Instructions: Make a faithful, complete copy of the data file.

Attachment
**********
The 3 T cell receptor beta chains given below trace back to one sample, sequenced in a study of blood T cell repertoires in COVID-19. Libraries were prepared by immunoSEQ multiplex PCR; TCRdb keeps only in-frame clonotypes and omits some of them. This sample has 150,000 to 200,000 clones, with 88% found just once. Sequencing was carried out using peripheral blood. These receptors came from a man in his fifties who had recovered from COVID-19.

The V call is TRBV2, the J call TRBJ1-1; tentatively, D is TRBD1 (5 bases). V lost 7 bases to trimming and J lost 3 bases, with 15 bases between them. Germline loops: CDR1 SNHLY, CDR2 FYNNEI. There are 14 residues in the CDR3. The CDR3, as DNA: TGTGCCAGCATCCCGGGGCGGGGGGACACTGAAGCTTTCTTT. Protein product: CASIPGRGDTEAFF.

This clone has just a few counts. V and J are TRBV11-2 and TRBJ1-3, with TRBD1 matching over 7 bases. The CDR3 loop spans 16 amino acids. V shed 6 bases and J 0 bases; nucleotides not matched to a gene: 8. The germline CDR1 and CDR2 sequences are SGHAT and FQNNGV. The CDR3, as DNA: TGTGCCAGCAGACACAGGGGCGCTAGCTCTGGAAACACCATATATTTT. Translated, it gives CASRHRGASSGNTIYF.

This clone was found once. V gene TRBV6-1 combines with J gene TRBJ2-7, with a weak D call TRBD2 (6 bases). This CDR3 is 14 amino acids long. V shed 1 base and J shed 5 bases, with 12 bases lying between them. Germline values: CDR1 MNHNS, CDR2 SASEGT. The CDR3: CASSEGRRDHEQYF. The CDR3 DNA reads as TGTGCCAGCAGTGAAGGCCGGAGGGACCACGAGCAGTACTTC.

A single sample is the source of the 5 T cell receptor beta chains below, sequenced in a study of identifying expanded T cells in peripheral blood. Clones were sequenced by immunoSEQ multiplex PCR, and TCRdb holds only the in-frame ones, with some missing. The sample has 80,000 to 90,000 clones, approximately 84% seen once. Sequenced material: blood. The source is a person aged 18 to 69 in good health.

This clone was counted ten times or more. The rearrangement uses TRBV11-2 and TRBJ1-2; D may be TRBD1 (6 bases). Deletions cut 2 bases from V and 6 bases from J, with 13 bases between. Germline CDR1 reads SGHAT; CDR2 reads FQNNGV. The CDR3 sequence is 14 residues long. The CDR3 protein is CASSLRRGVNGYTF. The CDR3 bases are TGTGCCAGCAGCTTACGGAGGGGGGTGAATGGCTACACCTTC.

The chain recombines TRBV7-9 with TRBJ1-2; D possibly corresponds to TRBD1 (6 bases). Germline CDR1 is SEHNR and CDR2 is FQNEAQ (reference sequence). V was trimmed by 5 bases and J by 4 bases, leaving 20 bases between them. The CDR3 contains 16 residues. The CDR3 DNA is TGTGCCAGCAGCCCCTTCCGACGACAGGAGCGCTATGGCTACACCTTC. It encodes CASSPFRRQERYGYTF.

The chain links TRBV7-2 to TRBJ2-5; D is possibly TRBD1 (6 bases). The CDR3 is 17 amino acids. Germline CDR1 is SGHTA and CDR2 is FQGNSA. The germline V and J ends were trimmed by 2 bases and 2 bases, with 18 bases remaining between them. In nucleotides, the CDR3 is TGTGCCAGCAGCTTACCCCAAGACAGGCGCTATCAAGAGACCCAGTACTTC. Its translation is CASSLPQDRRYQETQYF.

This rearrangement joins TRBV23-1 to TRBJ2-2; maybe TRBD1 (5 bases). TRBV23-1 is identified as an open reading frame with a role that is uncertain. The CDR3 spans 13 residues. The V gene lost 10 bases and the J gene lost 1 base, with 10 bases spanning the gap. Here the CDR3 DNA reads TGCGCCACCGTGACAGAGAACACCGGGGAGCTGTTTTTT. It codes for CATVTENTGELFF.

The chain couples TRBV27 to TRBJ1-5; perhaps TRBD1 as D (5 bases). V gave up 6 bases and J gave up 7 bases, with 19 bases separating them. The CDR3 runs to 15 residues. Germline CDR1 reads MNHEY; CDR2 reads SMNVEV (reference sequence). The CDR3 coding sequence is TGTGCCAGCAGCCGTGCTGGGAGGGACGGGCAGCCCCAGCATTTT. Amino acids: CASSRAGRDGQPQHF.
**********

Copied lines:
The 3 T cell receptor beta chains given below trace back to one sample, sequenced in a study of blood T cell repertoires in COVID-19. Libraries were prepared by immunoSEQ multiplex PCR; TCRdb keeps only in-frame clonotypes and omits some of them. This sample has 150,000 to 200,000 clones, with 88% found just once. Sequencing was carried out using peripheral blood. These receptors came from a man in his fifties who had recovered from COVID-19.

The V call is TRBV2, the J call TRBJ1-1; tentatively, D is TRBD1 (5 bases). V lost 7 bases to trimming and J lost 3 bases, with 15 bases between them. Germline loops: CDR1 SNHLY, CDR2 FYNNEI. There are 14 residues in the CDR3. The CDR3, as DNA: TGTGCCAGCATCCCGGGGCGGGGGGACACTGAAGCTTTCTTT. Protein product: CASIPGRGDTEAFF.

This clone has just a few counts. V and J are TRBV11-2 and TRBJ1-3, with TRBD1 matching over 7 bases. The CDR3 loop spans 16 amino acids. V shed 6 bases and J 0 bases; nucleotides not matched to a gene: 8. The germline CDR1 and CDR2 sequences are SGHAT and FQNNGV. The CDR3, as DNA: TGTGCCAGCAGACACAGGGGCGCTAGCTCTGGAAACACCATATATTTT. Translated, it gives CASRHRGASSGNTIYF.

This clone was found once. V gene TRBV6-1 combines with J gene TRBJ2-7, with a weak D call TRBD2 (6 bases). This CDR3 is 14 amino acids long. V shed 1 base and J shed 5 bases, with 12 bases lying between them. Germline values: CDR1 MNHNS, CDR2 SASEGT. The CDR3: CASSEGRRDHEQYF. The CDR3 DNA reads as TGTGCCAGCAGTGAAGGCCGGAGGGACCACGAGCAGTACTTC.

A single sample is the source of the 5 T cell receptor beta chains below, sequenced in a study of identifying expanded T cells in peripheral blood. Clones were sequenced by immunoSEQ multiplex PCR, and TCRdb holds only the in-frame ones, with some missing. The sample has 80,000 to 90,000 clones, approximately 84% seen once. Sequenced material: blood. The source is a person aged 18 to 69 in good health.

This clone was counted ten times or more. The rearrangement uses TRBV11-2 and TRBJ1-2; D may be TRBD1 (6 bases). Deletions cut 2 bases from V and 6 bases from J, with 13 bases between. Germline CDR1 reads SGHAT; CDR2 reads FQNNGV. The CDR3 sequence is 14 residues long. The CDR3 protein is CASSLRRGVNGYTF. The CDR3 bases are TGTGCCAGCAGCTTACGGAGGGGGGTGAATGGCTACACCTTC.

The chain recombines TRBV7-9 with TRBJ1-2; D possibly corresponds to TRBD1 (6 bases). Germline CDR1 is SEHNR and CDR2 is FQNEAQ (reference sequence). V was trimmed by 5 bases and J by 4 bases, leaving 20 bases between them. The CDR3 contains 16 residues. The CDR3 DNA is TGTGCCAGCAGCCCCTTCCGACGACAGGAGCGCTATGGCTACACCTTC. It encodes CASSPFRRQERYGYTF.

The chain links TRBV7-2 to TRBJ2-5; D is possibly TRBD1 (6 bases). The CDR3 is 17 amino acids. Germline CDR1 is SGHTA and CDR2 is FQGNSA. The germline V and J ends were trimmed by 2 bases and 2 bases, with 18 bases remaining between them. In nucleotides, the CDR3 is TGTGCCAGCAGCTTACCCCAAGACAGGCGCTATCAAGAGACCCAGTACTTC. Its translation is CASSLPQDRRYQETQYF.

This rearrangement joins TRBV23-1 to TRBJ2-2; maybe TRBD1 (5 bases). TRBV23-1 is identified as an open reading frame with a role that is uncertain. The CDR3 spans 13 residues. The V gene lost 10 bases and the J gene lost 1 base, with 10 bases spanning the gap. Here the CDR3 DNA reads TGCGCCACCGTGACAGAGAACACCGGGGAGCTGTTTTTT. It codes for CATVTENTGELFF.

The chain couples TRBV27 to TRBJ1-5; perhaps TRBD1 as D (5 bases). V gave up 6 bases and J gave up 7 bases, with 19 bases separating them. The CDR3 runs to 15 residues. Germline CDR1 reads MNHEY; CDR2 reads SMNVEV (reference sequence). The CDR3 coding sequence is TGTGCCAGCAGCCGTGCTGGGAGGGACGGGCAGCCCCAGCATTTT. Amino acids: CASSRAGRDGQPQHF.